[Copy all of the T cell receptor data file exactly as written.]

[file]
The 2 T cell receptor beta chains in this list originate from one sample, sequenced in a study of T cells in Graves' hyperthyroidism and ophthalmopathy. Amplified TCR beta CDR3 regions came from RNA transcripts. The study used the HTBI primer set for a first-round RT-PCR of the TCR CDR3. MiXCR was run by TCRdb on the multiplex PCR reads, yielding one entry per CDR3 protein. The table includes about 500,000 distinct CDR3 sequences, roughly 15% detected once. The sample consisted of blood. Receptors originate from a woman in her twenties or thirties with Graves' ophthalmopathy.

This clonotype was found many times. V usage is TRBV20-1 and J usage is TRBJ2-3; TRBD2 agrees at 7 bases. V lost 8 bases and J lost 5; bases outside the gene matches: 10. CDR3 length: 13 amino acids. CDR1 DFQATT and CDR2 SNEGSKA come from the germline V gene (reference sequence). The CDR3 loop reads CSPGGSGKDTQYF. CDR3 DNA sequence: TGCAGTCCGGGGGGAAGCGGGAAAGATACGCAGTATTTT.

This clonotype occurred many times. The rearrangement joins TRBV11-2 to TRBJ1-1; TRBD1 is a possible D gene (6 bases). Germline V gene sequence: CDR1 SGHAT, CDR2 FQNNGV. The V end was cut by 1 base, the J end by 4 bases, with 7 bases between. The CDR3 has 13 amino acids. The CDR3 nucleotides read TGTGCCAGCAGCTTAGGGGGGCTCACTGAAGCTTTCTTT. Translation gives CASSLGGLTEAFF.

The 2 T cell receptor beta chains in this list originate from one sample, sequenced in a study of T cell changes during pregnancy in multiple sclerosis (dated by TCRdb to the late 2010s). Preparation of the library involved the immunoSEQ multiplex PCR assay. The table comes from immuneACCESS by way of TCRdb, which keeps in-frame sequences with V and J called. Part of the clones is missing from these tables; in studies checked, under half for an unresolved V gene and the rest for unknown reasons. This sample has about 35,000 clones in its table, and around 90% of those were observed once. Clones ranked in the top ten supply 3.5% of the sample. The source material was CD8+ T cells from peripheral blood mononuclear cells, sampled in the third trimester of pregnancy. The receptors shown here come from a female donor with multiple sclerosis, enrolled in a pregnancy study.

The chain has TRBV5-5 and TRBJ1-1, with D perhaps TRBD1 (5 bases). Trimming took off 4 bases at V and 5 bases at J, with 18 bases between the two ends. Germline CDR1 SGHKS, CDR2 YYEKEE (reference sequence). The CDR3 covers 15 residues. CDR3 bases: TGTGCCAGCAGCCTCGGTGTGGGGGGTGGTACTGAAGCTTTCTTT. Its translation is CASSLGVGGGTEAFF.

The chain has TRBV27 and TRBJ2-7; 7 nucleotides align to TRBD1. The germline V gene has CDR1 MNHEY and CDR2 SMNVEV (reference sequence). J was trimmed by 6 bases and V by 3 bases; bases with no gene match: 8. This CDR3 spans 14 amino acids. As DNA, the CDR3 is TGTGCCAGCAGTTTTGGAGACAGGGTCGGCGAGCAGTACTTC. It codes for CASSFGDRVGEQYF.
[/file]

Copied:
The 2 T cell receptor beta chains in this list originate from one sample, sequenced in a study of T cells in Graves' hyperthyroidism and ophthalmopathy. Amplified TCR beta CDR3 regions came from RNA transcripts. The study used the HTBI primer set for a first-round RT-PCR of the TCR CDR3. MiXCR was run by TCRdb on the multiplex PCR reads, yielding one entry per CDR3 protein. The table includes about 500,000 distinct CDR3 sequences, roughly 15% detected once. The sample consisted of blood. Receptors originate from a woman in her twenties or thirties with Graves' ophthalmopathy.

This clonotype was found many times. V usage is TRBV20-1 and J usage is TRBJ2-3; TRBD2 agrees at 7 bases. V lost 8 bases and J lost 5; bases outside the gene matches: 10. CDR3 length: 13 amino acids. CDR1 DFQATT and CDR2 SNEGSKA come from the germline V gene (reference sequence). The CDR3 loop reads CSPGGSGKDTQYF. CDR3 DNA sequence: TGCAGTCCGGGGGGAAGCGGGAAAGATACGCAGTATTTT.

This clonotype occurred many times. The rearrangement joins TRBV11-2 to TRBJ1-1; TRBD1 is a possible D gene (6 bases). Germline V gene sequence: CDR1 SGHAT, CDR2 FQNNGV. The V end was cut by 1 base, the J end by 4 bases, with 7 bases between. The CDR3 has 13 amino acids. The CDR3 nucleotides read TGTGCCAGCAGCTTAGGGGGGCTCACTGAAGCTTTCTTT. Translation gives CASSLGGLTEAFF.

The 2 T cell receptor beta chains in this list originate from one sample, sequenced in a study of T cell changes during pregnancy in multiple sclerosis (dated by TCRdb to the late 2010s). Preparation of the library involved the immunoSEQ multiplex PCR assay. The table comes from immuneACCESS by way of TCRdb, which keeps in-frame sequences with V and J called. Part of the clones is missing from these tables; in studies checked, under half for an unresolved V gene and the rest for unknown reasons. This sample has about 35,000 clones in its table, and around 90% of those were observed once. Clones ranked in the top ten supply 3.5% of the sample. The source material was CD8+ T cells from peripheral blood mononuclear cells, sampled in the third trimester of pregnancy. The receptors shown here come from a female donor with multiple sclerosis, enrolled in a pregnancy study.

The chain has TRBV5-5 and TRBJ1-1, with D perhaps TRBD1 (5 bases). Trimming took off 4 bases at V and 5 bases at J, with 18 bases between the two ends. Germline CDR1 SGHKS, CDR2 YYEKEE (reference sequence). The CDR3 covers 15 residues. CDR3 bases: TGTGCCAGCAGCCTCGGTGTGGGGGGTGGTACTGAAGCTTTCTTT. Its translation is CASSLGVGGGTEAFF.

The chain has TRBV27 and TRBJ2-7; 7 nucleotides align to TRBD1. The germline V gene has CDR1 MNHEY and CDR2 SMNVEV (reference sequence). J was trimmed by 6 bases and V by 3 bases; bases with no gene match: 8. This CDR3 spans 14 amino acids. As DNA, the CDR3 is TGTGCCAGCAGTTTTGGAGACAGGGTCGGCGAGCAGTACTTC. It codes for CASSFGDRVGEQYF.